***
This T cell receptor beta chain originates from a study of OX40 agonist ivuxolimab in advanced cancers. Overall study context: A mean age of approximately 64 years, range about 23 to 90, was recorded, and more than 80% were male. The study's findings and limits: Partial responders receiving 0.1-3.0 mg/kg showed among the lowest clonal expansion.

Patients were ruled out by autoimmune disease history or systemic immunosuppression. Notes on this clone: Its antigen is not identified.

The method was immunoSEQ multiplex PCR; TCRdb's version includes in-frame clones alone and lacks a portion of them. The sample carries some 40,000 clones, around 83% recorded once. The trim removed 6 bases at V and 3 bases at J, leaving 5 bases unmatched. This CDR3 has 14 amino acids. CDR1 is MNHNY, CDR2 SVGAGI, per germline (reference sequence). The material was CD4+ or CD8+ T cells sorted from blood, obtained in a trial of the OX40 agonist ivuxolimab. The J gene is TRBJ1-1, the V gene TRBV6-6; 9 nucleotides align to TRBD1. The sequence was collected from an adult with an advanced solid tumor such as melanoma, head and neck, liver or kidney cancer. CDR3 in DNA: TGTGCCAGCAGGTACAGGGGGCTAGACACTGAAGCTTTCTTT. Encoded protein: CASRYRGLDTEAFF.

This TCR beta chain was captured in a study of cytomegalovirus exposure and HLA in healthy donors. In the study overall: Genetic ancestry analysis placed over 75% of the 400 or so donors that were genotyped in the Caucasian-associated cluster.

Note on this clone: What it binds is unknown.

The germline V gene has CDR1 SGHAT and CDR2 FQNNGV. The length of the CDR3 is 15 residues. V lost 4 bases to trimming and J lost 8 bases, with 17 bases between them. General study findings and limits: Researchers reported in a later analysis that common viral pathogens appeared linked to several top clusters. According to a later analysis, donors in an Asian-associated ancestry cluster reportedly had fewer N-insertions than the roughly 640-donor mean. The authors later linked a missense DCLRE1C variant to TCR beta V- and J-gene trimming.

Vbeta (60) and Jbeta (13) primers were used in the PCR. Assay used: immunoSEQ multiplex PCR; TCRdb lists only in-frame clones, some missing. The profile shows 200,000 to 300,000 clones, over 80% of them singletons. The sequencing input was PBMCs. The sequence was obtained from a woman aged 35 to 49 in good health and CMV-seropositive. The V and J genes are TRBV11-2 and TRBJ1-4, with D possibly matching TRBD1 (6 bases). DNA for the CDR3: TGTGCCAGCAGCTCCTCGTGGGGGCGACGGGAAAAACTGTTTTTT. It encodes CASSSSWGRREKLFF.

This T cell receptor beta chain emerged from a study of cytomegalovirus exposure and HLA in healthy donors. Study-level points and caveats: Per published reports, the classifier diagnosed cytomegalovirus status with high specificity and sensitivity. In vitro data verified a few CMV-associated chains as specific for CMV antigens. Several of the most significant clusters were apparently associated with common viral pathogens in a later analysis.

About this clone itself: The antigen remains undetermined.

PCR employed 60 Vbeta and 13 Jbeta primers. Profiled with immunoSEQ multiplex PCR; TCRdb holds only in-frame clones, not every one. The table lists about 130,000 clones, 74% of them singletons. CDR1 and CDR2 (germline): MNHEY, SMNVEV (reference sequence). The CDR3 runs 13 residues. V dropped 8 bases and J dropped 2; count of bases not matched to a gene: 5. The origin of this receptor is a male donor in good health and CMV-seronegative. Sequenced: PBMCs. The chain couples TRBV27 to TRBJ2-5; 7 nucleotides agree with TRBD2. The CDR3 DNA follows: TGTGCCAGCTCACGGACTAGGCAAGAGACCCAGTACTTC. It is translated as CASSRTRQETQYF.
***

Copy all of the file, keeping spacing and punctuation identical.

This T cell receptor beta chain originates from a study of OX40 agonist ivuxolimab in advanced cancers. Overall study context: A mean age of approximately 64 years, range about 23 to 90, was recorded, and more than 80% were male. The study's findings and limits: Partial responders receiving 0.1-3.0 mg/kg showed among the lowest clonal expansion.

Patients were ruled out by autoimmune disease history or systemic immunosuppression. Notes on this clone: Its antigen is not identified.

The method was immunoSEQ multiplex PCR; TCRdb's version includes in-frame clones alone and lacks a portion of them. The sample carries some 40,000 clones, around 83% recorded once. The trim removed 6 bases at V and 3 bases at J, leaving 5 bases unmatched. This CDR3 has 14 amino acids. CDR1 is MNHNY, CDR2 SVGAGI, per germline (reference sequence). The material was CD4+ or CD8+ T cells sorted from blood, obtained in a trial of the OX40 agonist ivuxolimab. The J gene is TRBJ1-1, the V gene TRBV6-6; 9 nucleotides align to TRBD1. The sequence was collected from an adult with an advanced solid tumor such as melanoma, head and neck, liver or kidney cancer. CDR3 in DNA: TGTGCCAGCAGGTACAGGGGGCTAGACACTGAAGCTTTCTTT. Encoded protein: CASRYRGLDTEAFF.

This TCR beta chain was captured in a study of cytomegalovirus exposure and HLA in healthy donors. In the study overall: Genetic ancestry analysis placed over 75% of the 400 or so donors that were genotyped in the Caucasian-associated cluster.

Note on this clone: What it binds is unknown.

The germline V gene has CDR1 SGHAT and CDR2 FQNNGV. The length of the CDR3 is 15 residues. V lost 4 bases to trimming and J lost 8 bases, with 17 bases between them. General study findings and limits: Researchers reported in a later analysis that common viral pathogens appeared linked to several top clusters. According to a later analysis, donors in an Asian-associated ancestry cluster reportedly had fewer N-insertions than the roughly 640-donor mean. The authors later linked a missense DCLRE1C variant to TCR beta V- and J-gene trimming.

Vbeta (60) and Jbeta (13) primers were used in the PCR. Assay used: immunoSEQ multiplex PCR; TCRdb lists only in-frame clones, some missing. The profile shows 200,000 to 300,000 clones, over 80% of them singletons. The sequencing input was PBMCs. The sequence was obtained from a woman aged 35 to 49 in good health and CMV-seropositive. The V and J genes are TRBV11-2 and TRBJ1-4, with D possibly matching TRBD1 (6 bases). DNA for the CDR3: TGTGCCAGCAGCTCCTCGTGGGGGCGACGGGAAAAACTGTTTTTT. It encodes CASSSSWGRREKLFF.

This T cell receptor beta chain emerged from a study of cytomegalovirus exposure and HLA in healthy donors. Study-level points and caveats: Per published reports, the classifier diagnosed cytomegalovirus status with high specificity and sensitivity. In vitro data verified a few CMV-associated chains as specific for CMV antigens. Several of the most significant clusters were apparently associated with common viral pathogens in a later analysis.

About this clone itself: The antigen remains undetermined.

PCR employed 60 Vbeta and 13 Jbeta primers. Profiled with immunoSEQ multiplex PCR; TCRdb holds only in-frame clones, not every one. The table lists about 130,000 clones, 74% of them singletons. CDR1 and CDR2 (germline): MNHEY, SMNVEV (reference sequence). The CDR3 runs 13 residues. V dropped 8 bases and J dropped 2; count of bases not matched to a gene: 5. The origin of this receptor is a male donor in good health and CMV-seronegative. Sequenced: PBMCs. The chain couples TRBV27 to TRBJ2-5; 7 nucleotides agree with TRBD2. The CDR3 DNA follows: TGTGCCAGCTCACGGACTAGGCAAGAGACCCAGTACTTC. It is translated as CASSRTRQETQYF.